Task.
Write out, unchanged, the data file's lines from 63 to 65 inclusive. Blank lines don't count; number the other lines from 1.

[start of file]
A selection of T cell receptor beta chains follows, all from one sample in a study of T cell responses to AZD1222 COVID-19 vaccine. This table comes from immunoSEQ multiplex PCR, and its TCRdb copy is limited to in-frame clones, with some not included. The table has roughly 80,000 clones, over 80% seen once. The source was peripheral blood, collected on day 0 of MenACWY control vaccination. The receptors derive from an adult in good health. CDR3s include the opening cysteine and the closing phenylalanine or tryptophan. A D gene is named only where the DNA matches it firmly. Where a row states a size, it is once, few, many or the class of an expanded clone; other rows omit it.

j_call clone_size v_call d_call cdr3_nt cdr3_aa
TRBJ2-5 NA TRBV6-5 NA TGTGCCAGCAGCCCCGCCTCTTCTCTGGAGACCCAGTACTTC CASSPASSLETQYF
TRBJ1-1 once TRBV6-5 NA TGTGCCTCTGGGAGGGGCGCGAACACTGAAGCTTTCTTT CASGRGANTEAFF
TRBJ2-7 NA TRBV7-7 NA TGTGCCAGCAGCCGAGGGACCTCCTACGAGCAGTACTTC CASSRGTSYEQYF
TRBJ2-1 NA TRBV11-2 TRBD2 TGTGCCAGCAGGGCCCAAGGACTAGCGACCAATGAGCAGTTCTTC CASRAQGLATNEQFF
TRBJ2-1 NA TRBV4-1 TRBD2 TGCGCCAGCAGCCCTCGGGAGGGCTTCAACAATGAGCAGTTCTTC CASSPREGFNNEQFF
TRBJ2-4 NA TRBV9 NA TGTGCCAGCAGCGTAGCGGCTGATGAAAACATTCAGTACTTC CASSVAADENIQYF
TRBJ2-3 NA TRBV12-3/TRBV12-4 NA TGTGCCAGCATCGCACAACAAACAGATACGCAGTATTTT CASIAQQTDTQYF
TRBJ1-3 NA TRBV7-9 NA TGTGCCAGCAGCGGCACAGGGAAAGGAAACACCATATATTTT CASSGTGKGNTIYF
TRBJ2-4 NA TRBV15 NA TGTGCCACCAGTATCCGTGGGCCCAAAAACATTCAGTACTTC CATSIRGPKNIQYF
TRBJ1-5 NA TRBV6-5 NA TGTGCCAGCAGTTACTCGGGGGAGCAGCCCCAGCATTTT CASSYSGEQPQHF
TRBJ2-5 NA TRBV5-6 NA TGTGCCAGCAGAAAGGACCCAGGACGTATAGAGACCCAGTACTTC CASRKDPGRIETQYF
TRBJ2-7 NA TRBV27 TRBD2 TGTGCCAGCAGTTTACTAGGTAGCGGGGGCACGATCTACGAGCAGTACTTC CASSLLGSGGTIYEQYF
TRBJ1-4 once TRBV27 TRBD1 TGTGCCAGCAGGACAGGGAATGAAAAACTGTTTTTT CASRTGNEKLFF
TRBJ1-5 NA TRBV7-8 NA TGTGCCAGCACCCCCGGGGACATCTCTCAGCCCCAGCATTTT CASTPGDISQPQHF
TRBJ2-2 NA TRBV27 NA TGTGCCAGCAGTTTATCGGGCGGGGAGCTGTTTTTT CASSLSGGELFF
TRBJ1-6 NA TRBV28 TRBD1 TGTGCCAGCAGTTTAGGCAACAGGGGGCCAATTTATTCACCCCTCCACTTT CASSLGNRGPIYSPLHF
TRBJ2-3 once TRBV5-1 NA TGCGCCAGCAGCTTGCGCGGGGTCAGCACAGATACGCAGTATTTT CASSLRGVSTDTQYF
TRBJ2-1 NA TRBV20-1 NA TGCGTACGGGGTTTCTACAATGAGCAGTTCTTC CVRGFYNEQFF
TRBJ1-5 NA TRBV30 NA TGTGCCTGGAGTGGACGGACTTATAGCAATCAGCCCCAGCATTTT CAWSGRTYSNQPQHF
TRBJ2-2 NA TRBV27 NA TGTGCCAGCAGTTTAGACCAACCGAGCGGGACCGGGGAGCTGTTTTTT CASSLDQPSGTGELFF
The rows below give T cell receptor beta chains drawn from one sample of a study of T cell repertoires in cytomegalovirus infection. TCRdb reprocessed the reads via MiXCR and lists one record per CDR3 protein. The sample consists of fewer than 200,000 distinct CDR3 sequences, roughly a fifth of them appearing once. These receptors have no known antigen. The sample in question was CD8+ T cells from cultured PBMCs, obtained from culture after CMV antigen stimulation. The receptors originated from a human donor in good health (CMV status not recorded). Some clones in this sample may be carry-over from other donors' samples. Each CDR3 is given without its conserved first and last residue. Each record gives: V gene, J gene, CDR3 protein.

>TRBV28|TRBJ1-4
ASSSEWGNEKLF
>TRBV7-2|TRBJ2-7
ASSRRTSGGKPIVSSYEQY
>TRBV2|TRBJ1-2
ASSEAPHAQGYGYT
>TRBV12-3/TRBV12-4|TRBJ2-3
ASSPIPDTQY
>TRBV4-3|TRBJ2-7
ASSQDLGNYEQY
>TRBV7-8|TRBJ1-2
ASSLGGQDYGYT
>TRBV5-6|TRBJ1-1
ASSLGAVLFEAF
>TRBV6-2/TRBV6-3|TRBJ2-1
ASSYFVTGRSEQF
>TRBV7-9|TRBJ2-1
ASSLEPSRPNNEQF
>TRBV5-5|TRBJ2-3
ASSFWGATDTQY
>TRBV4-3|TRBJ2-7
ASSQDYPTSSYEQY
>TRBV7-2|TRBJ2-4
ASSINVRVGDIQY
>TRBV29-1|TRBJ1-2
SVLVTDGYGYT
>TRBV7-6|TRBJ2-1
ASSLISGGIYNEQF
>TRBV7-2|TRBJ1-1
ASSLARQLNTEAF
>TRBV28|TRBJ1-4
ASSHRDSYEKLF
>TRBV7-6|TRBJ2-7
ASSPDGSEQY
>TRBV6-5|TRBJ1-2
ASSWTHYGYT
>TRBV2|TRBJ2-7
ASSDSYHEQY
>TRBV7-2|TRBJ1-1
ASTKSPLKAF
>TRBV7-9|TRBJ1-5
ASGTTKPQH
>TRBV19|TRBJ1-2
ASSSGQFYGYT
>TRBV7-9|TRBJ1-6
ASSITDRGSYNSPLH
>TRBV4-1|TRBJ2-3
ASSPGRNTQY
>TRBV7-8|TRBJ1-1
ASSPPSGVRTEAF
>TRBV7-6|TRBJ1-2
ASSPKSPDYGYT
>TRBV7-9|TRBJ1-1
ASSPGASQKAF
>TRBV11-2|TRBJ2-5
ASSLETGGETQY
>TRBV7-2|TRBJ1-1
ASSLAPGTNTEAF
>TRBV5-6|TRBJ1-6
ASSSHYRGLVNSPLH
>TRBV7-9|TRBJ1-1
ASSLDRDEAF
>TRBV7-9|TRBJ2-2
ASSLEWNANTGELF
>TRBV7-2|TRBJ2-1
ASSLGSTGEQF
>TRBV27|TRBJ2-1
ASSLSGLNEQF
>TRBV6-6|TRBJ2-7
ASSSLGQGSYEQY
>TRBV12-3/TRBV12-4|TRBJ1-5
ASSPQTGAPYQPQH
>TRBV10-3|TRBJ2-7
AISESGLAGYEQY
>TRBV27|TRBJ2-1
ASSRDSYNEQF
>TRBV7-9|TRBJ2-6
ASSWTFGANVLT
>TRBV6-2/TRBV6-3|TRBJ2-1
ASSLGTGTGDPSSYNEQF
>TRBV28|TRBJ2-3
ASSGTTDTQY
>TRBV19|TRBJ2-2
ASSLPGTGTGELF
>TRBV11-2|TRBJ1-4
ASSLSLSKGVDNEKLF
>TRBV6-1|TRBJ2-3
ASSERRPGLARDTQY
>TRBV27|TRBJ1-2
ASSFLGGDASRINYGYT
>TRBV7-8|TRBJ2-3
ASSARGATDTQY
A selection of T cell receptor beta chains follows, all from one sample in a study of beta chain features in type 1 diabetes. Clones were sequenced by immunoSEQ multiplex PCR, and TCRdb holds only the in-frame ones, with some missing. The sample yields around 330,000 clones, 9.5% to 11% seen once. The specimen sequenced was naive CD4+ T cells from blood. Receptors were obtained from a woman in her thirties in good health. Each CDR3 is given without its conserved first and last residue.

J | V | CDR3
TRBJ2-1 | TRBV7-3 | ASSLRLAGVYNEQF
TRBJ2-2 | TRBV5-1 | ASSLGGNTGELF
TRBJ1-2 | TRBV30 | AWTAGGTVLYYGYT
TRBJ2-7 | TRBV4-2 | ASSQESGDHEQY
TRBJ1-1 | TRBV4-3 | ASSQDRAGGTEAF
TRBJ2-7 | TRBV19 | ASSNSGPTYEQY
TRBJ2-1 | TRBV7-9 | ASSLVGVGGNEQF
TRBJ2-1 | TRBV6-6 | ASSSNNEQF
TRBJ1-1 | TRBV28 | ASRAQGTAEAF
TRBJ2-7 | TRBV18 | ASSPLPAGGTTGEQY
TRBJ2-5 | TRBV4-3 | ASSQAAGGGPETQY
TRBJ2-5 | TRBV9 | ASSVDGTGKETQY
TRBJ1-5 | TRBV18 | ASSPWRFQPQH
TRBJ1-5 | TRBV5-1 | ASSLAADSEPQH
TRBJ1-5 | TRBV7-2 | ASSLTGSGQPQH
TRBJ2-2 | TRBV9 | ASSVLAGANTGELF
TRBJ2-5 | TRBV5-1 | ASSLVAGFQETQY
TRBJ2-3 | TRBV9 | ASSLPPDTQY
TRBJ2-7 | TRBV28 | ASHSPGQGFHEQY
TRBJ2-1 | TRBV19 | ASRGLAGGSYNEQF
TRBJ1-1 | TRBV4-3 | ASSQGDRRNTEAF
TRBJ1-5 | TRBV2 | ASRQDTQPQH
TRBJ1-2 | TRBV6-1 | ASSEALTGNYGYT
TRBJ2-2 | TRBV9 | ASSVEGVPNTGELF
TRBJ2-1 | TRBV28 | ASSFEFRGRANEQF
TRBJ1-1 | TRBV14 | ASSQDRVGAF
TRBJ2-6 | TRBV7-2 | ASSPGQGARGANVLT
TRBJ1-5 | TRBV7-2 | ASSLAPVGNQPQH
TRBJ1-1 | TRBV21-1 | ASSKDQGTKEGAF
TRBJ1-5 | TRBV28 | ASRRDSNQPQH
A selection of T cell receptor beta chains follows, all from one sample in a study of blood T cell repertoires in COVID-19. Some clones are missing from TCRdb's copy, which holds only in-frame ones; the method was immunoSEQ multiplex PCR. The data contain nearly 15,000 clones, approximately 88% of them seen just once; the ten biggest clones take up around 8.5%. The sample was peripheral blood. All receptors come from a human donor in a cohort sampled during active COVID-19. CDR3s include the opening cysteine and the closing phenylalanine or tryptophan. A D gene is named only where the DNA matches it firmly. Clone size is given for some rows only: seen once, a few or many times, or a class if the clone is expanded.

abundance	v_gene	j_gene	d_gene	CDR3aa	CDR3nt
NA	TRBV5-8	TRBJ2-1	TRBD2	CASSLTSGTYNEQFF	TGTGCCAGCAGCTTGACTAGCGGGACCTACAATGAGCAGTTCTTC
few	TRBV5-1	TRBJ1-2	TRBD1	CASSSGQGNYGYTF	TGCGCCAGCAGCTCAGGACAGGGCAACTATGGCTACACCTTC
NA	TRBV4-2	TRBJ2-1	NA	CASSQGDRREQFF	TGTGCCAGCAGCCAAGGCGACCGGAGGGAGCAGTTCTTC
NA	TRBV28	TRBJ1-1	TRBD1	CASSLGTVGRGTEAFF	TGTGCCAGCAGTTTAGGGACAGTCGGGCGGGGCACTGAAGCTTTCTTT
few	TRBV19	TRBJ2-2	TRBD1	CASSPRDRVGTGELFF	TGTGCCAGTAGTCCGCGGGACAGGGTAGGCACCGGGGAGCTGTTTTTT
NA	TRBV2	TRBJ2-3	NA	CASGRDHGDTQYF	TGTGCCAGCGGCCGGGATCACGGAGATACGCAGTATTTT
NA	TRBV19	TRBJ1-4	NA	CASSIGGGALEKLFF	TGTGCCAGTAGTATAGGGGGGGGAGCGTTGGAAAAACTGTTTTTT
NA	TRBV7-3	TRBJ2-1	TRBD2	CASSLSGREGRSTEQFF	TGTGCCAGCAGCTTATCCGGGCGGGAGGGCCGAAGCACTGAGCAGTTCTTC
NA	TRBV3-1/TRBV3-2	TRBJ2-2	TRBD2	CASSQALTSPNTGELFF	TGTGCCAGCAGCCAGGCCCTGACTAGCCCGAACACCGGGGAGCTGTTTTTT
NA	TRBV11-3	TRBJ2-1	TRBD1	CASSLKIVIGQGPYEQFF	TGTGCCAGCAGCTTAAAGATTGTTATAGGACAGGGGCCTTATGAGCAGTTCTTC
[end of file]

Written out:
ASTKSPLKAF
>TRBV7-9|TRBJ1-5
ASGTTKPQH